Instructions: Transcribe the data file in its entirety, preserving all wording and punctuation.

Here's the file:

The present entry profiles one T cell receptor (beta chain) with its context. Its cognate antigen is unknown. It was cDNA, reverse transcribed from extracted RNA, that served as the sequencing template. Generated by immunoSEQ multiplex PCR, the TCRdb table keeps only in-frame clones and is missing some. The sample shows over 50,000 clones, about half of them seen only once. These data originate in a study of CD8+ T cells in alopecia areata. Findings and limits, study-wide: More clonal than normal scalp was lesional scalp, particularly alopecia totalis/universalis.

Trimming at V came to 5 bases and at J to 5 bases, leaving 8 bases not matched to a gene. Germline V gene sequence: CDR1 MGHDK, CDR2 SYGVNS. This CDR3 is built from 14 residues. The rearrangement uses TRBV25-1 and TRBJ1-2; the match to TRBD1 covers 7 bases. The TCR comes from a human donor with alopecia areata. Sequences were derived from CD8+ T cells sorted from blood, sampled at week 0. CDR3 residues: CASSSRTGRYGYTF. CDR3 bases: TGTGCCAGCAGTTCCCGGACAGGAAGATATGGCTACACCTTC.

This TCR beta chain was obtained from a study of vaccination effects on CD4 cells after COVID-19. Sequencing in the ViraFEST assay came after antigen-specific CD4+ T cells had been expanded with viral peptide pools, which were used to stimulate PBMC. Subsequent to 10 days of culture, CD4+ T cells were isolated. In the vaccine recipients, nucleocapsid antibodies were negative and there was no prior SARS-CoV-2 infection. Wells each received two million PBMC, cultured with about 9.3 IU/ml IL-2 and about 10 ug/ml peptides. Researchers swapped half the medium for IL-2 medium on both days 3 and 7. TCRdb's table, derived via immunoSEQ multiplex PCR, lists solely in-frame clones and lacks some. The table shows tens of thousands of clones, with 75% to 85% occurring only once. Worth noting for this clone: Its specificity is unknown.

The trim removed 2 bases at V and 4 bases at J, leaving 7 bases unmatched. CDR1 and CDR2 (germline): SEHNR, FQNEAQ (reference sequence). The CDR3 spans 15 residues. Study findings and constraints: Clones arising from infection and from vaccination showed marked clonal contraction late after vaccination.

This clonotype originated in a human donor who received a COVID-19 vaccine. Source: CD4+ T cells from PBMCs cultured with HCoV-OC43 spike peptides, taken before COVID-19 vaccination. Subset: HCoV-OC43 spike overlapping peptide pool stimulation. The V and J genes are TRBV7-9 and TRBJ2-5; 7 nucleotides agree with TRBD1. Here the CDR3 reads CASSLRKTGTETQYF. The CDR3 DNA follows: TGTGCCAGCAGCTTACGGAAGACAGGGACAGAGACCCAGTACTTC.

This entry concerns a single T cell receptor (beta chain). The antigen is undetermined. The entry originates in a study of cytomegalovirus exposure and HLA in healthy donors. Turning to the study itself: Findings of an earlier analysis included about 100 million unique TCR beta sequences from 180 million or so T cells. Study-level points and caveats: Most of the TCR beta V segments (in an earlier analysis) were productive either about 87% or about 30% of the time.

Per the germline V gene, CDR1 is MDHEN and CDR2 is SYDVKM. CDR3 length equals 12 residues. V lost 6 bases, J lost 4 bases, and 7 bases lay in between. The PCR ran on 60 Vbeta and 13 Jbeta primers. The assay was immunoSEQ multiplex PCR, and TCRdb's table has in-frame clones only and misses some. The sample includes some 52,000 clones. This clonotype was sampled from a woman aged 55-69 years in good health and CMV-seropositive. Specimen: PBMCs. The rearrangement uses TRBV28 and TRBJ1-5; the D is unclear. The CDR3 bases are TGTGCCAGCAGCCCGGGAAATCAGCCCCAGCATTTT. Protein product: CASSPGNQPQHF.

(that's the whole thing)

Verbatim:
The present entry profiles one T cell receptor (beta chain) with its context. Its cognate antigen is unknown. It was cDNA, reverse transcribed from extracted RNA, that served as the sequencing template. Generated by immunoSEQ multiplex PCR, the TCRdb table keeps only in-frame clones and is missing some. The sample shows over 50,000 clones, about half of them seen only once. These data originate in a study of CD8+ T cells in alopecia areata. Findings and limits, study-wide: More clonal than normal scalp was lesional scalp, particularly alopecia totalis/universalis.

Trimming at V came to 5 bases and at J to 5 bases, leaving 8 bases not matched to a gene. Germline V gene sequence: CDR1 MGHDK, CDR2 SYGVNS. This CDR3 is built from 14 residues. The rearrangement uses TRBV25-1 and TRBJ1-2; the match to TRBD1 covers 7 bases. The TCR comes from a human donor with alopecia areata. Sequences were derived from CD8+ T cells sorted from blood, sampled at week 0. CDR3 residues: CASSSRTGRYGYTF. CDR3 bases: TGTGCCAGCAGTTCCCGGACAGGAAGATATGGCTACACCTTC.

This TCR beta chain was obtained from a study of vaccination effects on CD4 cells after COVID-19. Sequencing in the ViraFEST assay came after antigen-specific CD4+ T cells had been expanded with viral peptide pools, which were used to stimulate PBMC. Subsequent to 10 days of culture, CD4+ T cells were isolated. In the vaccine recipients, nucleocapsid antibodies were negative and there was no prior SARS-CoV-2 infection. Wells each received two million PBMC, cultured with about 9.3 IU/ml IL-2 and about 10 ug/ml peptides. Researchers swapped half the medium for IL-2 medium on both days 3 and 7. TCRdb's table, derived via immunoSEQ multiplex PCR, lists solely in-frame clones and lacks some. The table shows tens of thousands of clones, with 75% to 85% occurring only once. Worth noting for this clone: Its specificity is unknown.

The trim removed 2 bases at V and 4 bases at J, leaving 7 bases unmatched. CDR1 and CDR2 (germline): SEHNR, FQNEAQ (reference sequence). The CDR3 spans 15 residues. Study findings and constraints: Clones arising from infection and from vaccination showed marked clonal contraction late after vaccination.

This clonotype originated in a human donor who received a COVID-19 vaccine. Source: CD4+ T cells from PBMCs cultured with HCoV-OC43 spike peptides, taken before COVID-19 vaccination. Subset: HCoV-OC43 spike overlapping peptide pool stimulation. The V and J genes are TRBV7-9 and TRBJ2-5; 7 nucleotides agree with TRBD1. Here the CDR3 reads CASSLRKTGTETQYF. The CDR3 DNA follows: TGTGCCAGCAGCTTACGGAAGACAGGGACAGAGACCCAGTACTTC.

This entry concerns a single T cell receptor (beta chain). The antigen is undetermined. The entry originates in a study of cytomegalovirus exposure and HLA in healthy donors. Turning to the study itself: Findings of an earlier analysis included about 100 million unique TCR beta sequences from 180 million or so T cells. Study-level points and caveats: Most of the TCR beta V segments (in an earlier analysis) were productive either about 87% or about 30% of the time.

Per the germline V gene, CDR1 is MDHEN and CDR2 is SYDVKM. CDR3 length equals 12 residues. V lost 6 bases, J lost 4 bases, and 7 bases lay in between. The PCR ran on 60 Vbeta and 13 Jbeta primers. The assay was immunoSEQ multiplex PCR, and TCRdb's table has in-frame clones only and misses some. The sample includes some 52,000 clones. This clonotype was sampled from a woman aged 55-69 years in good health and CMV-seropositive. Specimen: PBMCs. The rearrangement uses TRBV28 and TRBJ1-5; the D is unclear. The CDR3 bases are TGTGCCAGCAGCCCGGGAAATCAGCCCCAGCATTTT. Protein product: CASSPGNQPQHF.